The US Federal Aviation Administration is unlikely to approve the Boeing 737 Max for flying until February while Chinese and European regulators could take even longer.
A Boeing 737 Max aircraft sits on the tarmac at Boeing’s 737 Max production facility in Renton, Washington, US. December 16, 2019. REUTERS/Lindsey Wasson
Boeing Co has decided to suspend production of its best-selling 737 MAX model from January, the plane maker’s biggest assembly-line halt in more than 20 years, as repercussions from two deadly crashes drag into 2020. The US manufacturer said it would prioritise the delivery of the 400 737 MAX jets it had made since the model was grounded globally rather than feeding more aeroplanes into production. “This temporary move will put our system in a better position to recover and more efficiently deliver completed aeroplanes once we safely return the 737 MAX to service,” Boeing Commercial Airplanes Chief Executive Stan Deal told employees in a memo seen by Reuters. Global airlines also have more than 370 of the planes that were delivered between the 737 MAX’s May 2017 introduction and March 2019 grounding and are now parked at airports and at desert storage around the world.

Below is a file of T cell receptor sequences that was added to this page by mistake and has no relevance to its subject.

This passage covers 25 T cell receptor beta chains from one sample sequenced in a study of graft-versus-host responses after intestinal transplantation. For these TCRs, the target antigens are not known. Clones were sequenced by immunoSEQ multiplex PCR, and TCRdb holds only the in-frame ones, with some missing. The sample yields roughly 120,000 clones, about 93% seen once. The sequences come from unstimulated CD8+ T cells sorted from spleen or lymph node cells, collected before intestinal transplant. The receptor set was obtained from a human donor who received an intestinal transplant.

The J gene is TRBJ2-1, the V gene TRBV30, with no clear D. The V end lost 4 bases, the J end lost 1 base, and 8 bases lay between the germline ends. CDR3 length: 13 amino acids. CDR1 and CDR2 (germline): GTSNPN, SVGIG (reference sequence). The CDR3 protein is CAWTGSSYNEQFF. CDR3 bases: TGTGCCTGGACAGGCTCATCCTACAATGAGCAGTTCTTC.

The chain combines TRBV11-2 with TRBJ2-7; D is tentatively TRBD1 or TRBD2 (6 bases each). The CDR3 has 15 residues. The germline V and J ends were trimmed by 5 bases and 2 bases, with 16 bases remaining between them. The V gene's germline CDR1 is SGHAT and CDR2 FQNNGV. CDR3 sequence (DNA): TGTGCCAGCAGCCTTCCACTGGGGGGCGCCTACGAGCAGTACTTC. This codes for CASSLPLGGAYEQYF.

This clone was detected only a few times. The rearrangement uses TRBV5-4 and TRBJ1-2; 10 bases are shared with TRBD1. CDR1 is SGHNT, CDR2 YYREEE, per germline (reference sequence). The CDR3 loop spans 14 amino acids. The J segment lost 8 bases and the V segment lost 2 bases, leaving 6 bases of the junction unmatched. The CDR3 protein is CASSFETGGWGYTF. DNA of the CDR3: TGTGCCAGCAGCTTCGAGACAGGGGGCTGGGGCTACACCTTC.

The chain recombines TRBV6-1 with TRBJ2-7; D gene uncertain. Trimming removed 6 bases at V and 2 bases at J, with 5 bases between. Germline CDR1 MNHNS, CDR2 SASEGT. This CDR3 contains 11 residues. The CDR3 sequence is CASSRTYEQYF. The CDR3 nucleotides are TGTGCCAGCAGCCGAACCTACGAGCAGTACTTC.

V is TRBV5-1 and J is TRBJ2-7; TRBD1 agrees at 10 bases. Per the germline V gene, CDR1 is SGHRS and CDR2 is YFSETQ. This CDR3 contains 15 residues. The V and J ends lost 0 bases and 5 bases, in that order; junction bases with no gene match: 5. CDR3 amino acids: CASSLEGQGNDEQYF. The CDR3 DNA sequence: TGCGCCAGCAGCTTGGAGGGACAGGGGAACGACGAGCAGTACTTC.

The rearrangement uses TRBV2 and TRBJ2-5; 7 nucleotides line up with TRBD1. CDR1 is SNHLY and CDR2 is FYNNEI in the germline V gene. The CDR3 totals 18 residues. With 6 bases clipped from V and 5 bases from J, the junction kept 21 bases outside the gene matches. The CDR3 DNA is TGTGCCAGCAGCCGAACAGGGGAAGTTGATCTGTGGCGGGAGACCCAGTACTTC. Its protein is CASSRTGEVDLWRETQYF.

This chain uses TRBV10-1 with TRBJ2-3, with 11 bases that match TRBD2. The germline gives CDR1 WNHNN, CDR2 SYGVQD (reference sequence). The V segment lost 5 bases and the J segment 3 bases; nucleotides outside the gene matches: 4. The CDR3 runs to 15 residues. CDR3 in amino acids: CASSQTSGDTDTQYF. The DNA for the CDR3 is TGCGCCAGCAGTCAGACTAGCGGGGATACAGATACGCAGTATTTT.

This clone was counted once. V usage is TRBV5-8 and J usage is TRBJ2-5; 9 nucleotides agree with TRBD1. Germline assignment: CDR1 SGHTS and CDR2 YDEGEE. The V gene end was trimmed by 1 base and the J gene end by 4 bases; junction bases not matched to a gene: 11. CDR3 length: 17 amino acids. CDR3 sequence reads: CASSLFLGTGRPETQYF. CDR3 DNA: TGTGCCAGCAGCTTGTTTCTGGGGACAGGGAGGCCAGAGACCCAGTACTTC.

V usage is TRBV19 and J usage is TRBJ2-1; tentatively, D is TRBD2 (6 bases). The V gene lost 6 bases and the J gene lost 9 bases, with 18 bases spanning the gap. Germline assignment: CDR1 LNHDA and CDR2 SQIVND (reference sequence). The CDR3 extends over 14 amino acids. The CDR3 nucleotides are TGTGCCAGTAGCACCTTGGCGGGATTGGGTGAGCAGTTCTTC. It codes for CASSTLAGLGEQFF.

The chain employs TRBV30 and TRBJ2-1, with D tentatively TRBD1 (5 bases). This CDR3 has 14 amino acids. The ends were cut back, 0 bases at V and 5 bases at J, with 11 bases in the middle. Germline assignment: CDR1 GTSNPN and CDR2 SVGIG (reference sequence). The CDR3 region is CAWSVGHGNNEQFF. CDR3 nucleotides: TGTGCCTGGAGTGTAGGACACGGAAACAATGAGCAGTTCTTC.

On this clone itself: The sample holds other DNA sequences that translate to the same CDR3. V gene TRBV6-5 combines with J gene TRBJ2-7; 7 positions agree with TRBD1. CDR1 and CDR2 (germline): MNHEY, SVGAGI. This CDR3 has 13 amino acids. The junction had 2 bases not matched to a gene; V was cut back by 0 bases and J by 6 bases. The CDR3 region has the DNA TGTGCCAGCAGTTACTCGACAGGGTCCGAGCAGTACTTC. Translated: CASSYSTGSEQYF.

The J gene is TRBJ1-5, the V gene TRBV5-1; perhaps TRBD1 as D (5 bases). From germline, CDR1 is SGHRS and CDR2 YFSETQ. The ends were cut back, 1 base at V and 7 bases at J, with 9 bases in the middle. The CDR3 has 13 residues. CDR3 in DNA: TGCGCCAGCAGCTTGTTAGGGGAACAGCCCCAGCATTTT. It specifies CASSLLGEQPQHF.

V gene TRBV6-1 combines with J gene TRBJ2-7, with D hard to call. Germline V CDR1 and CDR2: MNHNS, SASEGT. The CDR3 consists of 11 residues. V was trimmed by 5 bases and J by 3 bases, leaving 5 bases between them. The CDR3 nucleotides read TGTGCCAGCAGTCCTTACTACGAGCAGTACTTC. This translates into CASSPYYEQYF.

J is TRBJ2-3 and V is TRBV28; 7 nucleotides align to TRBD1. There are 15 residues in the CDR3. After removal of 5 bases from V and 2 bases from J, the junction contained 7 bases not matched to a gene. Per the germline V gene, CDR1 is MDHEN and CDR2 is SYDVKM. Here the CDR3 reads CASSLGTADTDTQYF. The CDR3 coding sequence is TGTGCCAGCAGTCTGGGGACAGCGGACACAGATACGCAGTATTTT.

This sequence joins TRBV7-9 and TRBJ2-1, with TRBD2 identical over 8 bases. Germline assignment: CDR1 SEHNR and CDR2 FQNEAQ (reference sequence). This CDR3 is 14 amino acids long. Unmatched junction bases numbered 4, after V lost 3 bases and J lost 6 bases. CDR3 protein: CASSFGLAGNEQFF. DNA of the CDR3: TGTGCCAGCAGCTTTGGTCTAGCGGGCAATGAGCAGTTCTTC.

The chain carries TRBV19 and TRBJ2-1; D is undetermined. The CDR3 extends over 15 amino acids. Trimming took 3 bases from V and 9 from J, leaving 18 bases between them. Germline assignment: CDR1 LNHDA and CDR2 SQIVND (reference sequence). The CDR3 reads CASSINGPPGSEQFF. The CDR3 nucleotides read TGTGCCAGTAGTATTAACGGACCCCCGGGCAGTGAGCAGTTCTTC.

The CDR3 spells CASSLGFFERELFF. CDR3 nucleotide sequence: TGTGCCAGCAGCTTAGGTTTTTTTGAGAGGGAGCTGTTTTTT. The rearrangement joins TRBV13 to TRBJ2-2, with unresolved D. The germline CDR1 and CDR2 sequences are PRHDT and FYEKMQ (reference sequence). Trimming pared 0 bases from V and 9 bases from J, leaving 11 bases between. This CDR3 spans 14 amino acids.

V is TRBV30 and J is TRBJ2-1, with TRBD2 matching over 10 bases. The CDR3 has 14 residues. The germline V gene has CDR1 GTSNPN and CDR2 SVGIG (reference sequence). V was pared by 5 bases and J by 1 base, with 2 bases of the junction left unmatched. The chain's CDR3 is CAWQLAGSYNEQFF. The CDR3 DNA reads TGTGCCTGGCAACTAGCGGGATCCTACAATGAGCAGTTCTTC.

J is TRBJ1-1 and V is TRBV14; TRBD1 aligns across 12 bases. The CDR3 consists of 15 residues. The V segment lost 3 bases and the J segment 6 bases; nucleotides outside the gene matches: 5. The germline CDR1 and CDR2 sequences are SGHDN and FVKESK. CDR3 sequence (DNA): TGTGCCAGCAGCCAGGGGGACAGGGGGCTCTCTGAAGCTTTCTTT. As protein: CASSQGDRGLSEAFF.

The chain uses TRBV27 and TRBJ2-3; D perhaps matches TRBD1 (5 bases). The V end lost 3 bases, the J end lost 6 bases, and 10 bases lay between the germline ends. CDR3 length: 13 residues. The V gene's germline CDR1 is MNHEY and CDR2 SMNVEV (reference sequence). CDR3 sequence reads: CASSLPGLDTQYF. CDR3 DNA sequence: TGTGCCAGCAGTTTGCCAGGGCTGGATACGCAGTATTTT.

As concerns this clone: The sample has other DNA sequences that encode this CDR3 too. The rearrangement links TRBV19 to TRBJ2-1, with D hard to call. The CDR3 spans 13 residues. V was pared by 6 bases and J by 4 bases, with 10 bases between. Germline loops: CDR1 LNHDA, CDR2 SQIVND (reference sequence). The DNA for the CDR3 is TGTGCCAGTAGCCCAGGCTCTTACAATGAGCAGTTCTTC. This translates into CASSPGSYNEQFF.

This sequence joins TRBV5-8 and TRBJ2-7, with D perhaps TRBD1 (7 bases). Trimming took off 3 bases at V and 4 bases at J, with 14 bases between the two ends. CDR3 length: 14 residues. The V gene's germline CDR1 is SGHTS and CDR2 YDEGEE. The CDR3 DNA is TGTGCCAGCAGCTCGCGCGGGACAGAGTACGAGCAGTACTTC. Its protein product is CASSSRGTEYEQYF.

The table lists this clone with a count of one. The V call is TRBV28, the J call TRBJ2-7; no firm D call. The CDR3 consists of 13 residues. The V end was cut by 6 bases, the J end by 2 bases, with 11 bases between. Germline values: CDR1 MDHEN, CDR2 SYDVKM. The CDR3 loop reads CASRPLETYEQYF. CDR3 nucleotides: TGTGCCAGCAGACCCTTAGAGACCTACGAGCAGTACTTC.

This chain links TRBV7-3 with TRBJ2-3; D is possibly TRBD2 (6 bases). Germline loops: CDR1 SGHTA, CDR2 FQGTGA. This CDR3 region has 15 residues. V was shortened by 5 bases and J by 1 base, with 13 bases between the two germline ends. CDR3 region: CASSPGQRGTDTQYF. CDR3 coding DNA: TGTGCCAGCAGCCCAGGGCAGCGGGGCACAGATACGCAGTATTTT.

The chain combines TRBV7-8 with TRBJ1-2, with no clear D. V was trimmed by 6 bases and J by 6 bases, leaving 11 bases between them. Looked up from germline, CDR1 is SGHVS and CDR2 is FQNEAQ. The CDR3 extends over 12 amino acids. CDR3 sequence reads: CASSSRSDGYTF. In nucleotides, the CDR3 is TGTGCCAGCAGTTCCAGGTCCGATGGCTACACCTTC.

HOW WILL THE 737 MAX PRODUCTION FREEZE IMPACT AIRLINES?